After a separate analysis of the three sources of access to medicines, it was found that the main means of obtaining antihypertensive drugs in the North, Northeast and Midwest regions was the private pharmacy. This result is similar to the one reported in the VIGITEL 2011 study . This finding may reflect a series of barriers that still exist, e.g., difficulty in scheduling a medical consultation to renew the prescription to be to obtain the medications, lack of knowledge about the list of medications available for free, prejudice against free medications provided by the government, and geographical limitations, among others [3, 10]. For diabetes medications (oral and insulin), it was found that the main means of obtaining them in the North was private pharmacies, suggesting regional disparities in access.
The problems with access to medicines were also reported in the National Survey on Access, Use and Promotion of Rational Use of Medicines (PNAUM- Services) , which pointed to statistically significant differences in access to essential medicines among regions of the country, as well as according to type of medicine. A study carried out on the basis of the VIGITEL survey (2011) showed that it is precisely in the capitals of Brazilian regions with less economic development and a greater number of socially vulnerable people that patients most needed to make direct disbursements to access treatment for hypertension and diabetes . This finding points out how unequal health care is in a country with continental dimensions such as Brazil.
This study highlights the difficulties of obtaining medication in the North region, which clearly demonstrates geographical inequalities in the field of health, when compared with the South region. Access to medicines in that region is a challenge for patients and for the management of health services; in addition, the medicines are financed per capita, which is a disadvantage for the North region, where costs are higher [23, 28].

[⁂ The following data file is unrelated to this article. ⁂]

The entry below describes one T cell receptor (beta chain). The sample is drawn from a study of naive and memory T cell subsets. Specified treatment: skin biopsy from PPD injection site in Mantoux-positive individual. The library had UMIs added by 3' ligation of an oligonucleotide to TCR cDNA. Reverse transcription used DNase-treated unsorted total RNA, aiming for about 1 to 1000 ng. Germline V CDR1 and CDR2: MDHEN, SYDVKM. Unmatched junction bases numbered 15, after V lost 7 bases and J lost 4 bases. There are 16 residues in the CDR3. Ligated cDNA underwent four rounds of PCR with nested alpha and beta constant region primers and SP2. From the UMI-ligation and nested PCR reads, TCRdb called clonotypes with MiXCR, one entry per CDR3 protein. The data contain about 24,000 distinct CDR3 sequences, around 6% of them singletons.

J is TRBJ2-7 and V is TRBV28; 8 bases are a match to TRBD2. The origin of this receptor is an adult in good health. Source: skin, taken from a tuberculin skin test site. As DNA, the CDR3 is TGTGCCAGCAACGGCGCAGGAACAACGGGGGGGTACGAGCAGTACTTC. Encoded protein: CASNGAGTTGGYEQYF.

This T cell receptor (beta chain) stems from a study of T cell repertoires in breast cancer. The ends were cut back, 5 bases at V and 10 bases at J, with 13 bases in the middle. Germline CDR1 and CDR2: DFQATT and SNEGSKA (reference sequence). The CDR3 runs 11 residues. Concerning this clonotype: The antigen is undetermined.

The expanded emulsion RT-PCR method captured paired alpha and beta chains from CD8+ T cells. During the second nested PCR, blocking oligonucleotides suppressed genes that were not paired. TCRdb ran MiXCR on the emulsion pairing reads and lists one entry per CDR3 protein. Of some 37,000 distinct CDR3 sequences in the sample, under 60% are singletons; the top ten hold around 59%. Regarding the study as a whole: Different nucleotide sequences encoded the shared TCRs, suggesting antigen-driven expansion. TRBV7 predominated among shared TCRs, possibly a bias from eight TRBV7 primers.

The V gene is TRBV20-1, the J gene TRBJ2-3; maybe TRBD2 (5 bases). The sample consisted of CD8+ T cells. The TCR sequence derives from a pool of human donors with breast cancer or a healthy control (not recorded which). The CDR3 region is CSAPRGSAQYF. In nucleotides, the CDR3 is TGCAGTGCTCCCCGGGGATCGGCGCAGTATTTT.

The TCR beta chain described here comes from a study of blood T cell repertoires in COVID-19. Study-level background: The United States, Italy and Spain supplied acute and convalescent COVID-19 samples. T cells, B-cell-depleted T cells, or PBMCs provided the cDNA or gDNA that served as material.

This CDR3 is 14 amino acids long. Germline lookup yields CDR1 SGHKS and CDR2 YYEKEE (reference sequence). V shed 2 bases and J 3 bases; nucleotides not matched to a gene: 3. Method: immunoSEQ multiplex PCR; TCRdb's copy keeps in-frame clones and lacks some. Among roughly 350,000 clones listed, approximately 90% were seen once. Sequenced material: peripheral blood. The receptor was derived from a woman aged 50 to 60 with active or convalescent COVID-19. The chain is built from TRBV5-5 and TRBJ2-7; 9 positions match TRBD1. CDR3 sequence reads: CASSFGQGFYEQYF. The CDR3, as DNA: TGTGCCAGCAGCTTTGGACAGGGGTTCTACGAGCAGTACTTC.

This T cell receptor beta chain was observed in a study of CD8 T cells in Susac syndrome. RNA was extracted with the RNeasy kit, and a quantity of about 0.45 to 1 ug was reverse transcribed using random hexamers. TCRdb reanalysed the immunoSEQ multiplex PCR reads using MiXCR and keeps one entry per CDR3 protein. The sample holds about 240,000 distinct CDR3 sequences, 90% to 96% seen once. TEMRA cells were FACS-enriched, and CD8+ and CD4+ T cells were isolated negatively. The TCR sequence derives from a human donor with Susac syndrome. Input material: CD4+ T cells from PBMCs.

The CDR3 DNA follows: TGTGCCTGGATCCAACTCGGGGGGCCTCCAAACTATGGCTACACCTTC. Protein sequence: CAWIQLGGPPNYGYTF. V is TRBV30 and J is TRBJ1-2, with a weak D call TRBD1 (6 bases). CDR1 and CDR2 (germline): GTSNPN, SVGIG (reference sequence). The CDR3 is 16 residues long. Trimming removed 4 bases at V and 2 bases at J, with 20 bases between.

The idea of inequality caused by geographical difficulty in accessing medicines is further strengthened by analysing some of the different spaces for health care and access to medication prescriptions, such as the Family Health Strategies (FHS) . While the North region has family health coverage of more than 63.0%, the Southeast region has less than 54.0% . This finding converges with the hypothesis that it is not enough to guarantee access to health, if the ability of users or patients to obtain them is not considered. Also, another point to be considered is the hypothesis that the distribution of health services is not proportional to the distribution of demands .
Major limitations of this study, since it contains self-reported information, are the memory bias of the interviewees, possible differences in the understanding of some issues and the selection bias, since the survey did not include individuals living in households without a landline. In addition, it should be noted that the results are valid and comparable only capitals.